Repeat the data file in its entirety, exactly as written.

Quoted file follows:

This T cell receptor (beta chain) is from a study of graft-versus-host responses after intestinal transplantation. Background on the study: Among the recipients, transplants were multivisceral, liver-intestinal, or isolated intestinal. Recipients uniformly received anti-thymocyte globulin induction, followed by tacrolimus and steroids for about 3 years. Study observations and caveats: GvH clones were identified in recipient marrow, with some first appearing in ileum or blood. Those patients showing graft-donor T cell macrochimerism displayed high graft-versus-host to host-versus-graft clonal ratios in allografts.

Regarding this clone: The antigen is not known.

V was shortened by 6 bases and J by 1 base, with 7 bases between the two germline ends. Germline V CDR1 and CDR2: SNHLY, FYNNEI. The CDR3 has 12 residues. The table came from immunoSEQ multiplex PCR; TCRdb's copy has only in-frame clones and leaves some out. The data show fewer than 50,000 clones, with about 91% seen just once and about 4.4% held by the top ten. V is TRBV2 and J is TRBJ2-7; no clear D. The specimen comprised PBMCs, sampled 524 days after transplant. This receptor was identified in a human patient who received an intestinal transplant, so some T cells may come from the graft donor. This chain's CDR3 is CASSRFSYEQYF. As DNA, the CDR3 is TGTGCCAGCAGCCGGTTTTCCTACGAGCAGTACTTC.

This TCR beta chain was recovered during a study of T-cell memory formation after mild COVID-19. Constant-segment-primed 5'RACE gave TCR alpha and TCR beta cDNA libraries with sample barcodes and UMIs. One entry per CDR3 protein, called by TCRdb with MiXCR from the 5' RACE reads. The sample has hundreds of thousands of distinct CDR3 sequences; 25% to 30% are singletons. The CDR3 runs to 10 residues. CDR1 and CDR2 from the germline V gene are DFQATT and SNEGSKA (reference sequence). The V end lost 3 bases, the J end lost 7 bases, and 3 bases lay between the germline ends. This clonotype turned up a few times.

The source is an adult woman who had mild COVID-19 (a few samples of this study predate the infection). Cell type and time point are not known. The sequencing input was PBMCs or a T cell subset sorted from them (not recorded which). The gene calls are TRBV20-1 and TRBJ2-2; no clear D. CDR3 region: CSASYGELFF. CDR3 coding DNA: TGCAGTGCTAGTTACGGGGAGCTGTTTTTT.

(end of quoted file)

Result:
This T cell receptor (beta chain) is from a study of graft-versus-host responses after intestinal transplantation. Background on the study: Among the recipients, transplants were multivisceral, liver-intestinal, or isolated intestinal. Recipients uniformly received anti-thymocyte globulin induction, followed by tacrolimus and steroids for about 3 years. Study observations and caveats: GvH clones were identified in recipient marrow, with some first appearing in ileum or blood. Those patients showing graft-donor T cell macrochimerism displayed high graft-versus-host to host-versus-graft clonal ratios in allografts.

Regarding this clone: The antigen is not known.

V was shortened by 6 bases and J by 1 base, with 7 bases between the two germline ends. Germline V CDR1 and CDR2: SNHLY, FYNNEI. The CDR3 has 12 residues. The table came from immunoSEQ multiplex PCR; TCRdb's copy has only in-frame clones and leaves some out. The data show fewer than 50,000 clones, with about 91% seen just once and about 4.4% held by the top ten. V is TRBV2 and J is TRBJ2-7; no clear D. The specimen comprised PBMCs, sampled 524 days after transplant. This receptor was identified in a human patient who received an intestinal transplant, so some T cells may come from the graft donor. This chain's CDR3 is CASSRFSYEQYF. As DNA, the CDR3 is TGTGCCAGCAGCCGGTTTTCCTACGAGCAGTACTTC.

This TCR beta chain was recovered during a study of T-cell memory formation after mild COVID-19. Constant-segment-primed 5'RACE gave TCR alpha and TCR beta cDNA libraries with sample barcodes and UMIs. One entry per CDR3 protein, called by TCRdb with MiXCR from the 5' RACE reads. The sample has hundreds of thousands of distinct CDR3 sequences; 25% to 30% are singletons. The CDR3 runs to 10 residues. CDR1 and CDR2 from the germline V gene are DFQATT and SNEGSKA (reference sequence). The V end lost 3 bases, the J end lost 7 bases, and 3 bases lay between the germline ends. This clonotype turned up a few times.

The source is an adult woman who had mild COVID-19 (a few samples of this study predate the infection). Cell type and time point are not known. The sequencing input was PBMCs or a T cell subset sorted from them (not recorded which). The gene calls are TRBV20-1 and TRBJ2-2; no clear D. CDR3 region: CSASYGELFF. CDR3 coding DNA: TGCAGTGCTAGTTACGGGGAGCTGTTTTTT.